Across-The-Board Rebounds For Major Asset Classes Last Week

One solid weekly bounce doesn’t mean much after months of losses, but hope still springs eternal. Only time will tell if the latest bounce marks a turning point, or not. But for one week, at least, global markets delivered something other than gloom via a uniform rise in prices for the major asset classes over the trading week through Friday, Jul. 22, based on a set of proxy ETFs.

Developed equity markets ex-US posted the biggest bounce. Vanguard Developed Markets (VEA) surged 3.5%. Impressive, but the rise hardly puts a dent in the downside momentum that’s still running strong.

Otherwise, weekly gains lifted all the major asset classes. The softest gain: commodities. The broadly diversified WisdomTree Commodity ETF (GCC) rose 0.9% last week. Although relatively modest, the advance is notable as it’s the first weekly increase in six weeks for the fund.

The Global Market Index (GMI.F) also rallied last week with a solid 2.6% gain. This unmanaged benchmark, maintained by, holds all the major asset classes (except cash) in market-value weights via ETFs and represents a useful index comparison for portfolio strategies overall.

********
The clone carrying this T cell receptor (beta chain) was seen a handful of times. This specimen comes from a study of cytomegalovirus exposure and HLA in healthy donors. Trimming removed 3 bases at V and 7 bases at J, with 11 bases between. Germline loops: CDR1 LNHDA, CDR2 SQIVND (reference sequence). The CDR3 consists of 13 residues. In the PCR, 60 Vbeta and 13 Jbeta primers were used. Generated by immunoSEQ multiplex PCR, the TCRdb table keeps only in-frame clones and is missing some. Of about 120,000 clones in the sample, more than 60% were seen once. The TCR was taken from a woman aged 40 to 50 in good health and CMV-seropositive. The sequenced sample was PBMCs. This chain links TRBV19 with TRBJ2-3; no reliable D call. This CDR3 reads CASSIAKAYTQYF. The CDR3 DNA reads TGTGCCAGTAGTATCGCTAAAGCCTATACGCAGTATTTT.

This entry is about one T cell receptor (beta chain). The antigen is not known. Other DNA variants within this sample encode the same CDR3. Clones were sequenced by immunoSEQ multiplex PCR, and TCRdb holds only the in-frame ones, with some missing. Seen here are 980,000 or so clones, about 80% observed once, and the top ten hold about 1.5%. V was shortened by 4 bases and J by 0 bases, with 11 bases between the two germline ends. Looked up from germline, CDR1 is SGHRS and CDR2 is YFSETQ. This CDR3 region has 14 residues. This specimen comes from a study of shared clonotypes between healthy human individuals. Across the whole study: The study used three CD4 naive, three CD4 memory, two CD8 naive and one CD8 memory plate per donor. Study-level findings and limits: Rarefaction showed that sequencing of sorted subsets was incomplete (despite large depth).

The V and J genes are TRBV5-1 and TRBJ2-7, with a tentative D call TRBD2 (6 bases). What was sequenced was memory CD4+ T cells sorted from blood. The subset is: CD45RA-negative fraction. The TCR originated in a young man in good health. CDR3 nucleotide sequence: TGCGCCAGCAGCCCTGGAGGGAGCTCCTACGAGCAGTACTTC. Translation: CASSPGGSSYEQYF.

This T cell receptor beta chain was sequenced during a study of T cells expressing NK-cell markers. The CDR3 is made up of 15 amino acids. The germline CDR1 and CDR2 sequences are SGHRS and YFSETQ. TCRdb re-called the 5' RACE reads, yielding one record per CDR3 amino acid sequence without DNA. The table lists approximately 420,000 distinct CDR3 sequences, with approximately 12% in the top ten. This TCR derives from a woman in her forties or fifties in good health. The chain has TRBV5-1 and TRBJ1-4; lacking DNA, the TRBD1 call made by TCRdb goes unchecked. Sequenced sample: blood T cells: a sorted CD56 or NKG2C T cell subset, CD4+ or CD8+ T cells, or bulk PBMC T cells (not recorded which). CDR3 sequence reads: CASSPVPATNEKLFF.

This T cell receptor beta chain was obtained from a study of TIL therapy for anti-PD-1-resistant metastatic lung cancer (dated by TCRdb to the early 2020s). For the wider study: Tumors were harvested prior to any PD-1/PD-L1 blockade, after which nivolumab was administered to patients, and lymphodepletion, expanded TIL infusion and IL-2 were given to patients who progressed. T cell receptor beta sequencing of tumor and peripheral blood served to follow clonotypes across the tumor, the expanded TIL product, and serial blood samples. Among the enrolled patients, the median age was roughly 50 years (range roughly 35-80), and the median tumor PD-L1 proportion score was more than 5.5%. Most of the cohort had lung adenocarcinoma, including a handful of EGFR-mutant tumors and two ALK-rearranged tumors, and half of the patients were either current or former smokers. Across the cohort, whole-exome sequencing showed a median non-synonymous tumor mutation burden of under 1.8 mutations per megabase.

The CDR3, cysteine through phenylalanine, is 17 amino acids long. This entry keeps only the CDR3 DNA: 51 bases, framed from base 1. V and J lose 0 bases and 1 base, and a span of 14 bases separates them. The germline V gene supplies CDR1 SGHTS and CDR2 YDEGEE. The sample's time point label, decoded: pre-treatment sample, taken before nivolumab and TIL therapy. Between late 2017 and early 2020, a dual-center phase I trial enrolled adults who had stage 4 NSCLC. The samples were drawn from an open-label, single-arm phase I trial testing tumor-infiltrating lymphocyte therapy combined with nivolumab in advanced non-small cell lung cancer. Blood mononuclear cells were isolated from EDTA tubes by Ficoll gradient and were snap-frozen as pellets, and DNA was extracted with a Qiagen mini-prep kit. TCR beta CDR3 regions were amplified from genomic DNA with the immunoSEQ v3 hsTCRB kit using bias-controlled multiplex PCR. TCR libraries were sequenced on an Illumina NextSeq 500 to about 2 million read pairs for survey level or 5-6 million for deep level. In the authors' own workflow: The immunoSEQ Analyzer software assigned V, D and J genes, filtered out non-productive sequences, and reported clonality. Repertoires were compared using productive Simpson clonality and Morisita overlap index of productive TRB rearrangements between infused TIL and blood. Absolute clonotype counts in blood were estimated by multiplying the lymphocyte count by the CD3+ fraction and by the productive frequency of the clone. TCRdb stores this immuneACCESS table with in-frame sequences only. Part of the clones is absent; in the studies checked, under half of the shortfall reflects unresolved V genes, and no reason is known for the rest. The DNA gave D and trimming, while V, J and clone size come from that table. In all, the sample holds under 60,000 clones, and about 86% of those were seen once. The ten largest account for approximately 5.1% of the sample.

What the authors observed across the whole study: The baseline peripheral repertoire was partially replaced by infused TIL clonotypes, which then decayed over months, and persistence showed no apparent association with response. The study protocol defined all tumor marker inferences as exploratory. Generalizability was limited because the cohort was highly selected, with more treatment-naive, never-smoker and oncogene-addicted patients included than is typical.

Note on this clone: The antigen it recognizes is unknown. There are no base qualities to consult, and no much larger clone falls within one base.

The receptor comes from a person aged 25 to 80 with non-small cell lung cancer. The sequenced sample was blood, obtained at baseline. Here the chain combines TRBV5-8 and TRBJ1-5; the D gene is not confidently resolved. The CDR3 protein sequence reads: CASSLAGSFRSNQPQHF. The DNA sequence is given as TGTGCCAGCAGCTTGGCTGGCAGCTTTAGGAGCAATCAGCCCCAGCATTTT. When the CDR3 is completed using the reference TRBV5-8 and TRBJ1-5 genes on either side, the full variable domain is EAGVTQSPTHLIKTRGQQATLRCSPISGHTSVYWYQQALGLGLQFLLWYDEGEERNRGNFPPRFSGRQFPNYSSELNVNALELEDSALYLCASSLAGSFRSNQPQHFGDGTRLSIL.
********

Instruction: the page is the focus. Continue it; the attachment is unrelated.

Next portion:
Despite widespread gains last week, the one-year profile of the major asset classes continues to skew broadly negative. The upside outlier is still commodities via GCC, which closed with a 10.0% increase on Friday vs. the year-earlier level.

Otherwise, all the major asset classes are underwater for the trailing one-year window. The deepest slide is currently with foreign corporate bonds (PICB) via a 22.2% loss.

Significant drawdowns continue to weigh on markets as of Friday’s close. The exception: inflation-indexes US Treasuries via TIP, which closed with a relatively modest 7.5% peak-to-trough decline. By contrast, the rest of the field reflects drawdowns below -10%. The steepest decline from the previous peak at the moment: a 29.4% tumble for government bonds issued by governments in emerging markets (EMLC).

GMI.F’s current drawdown: -16.9%.

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By James Picerno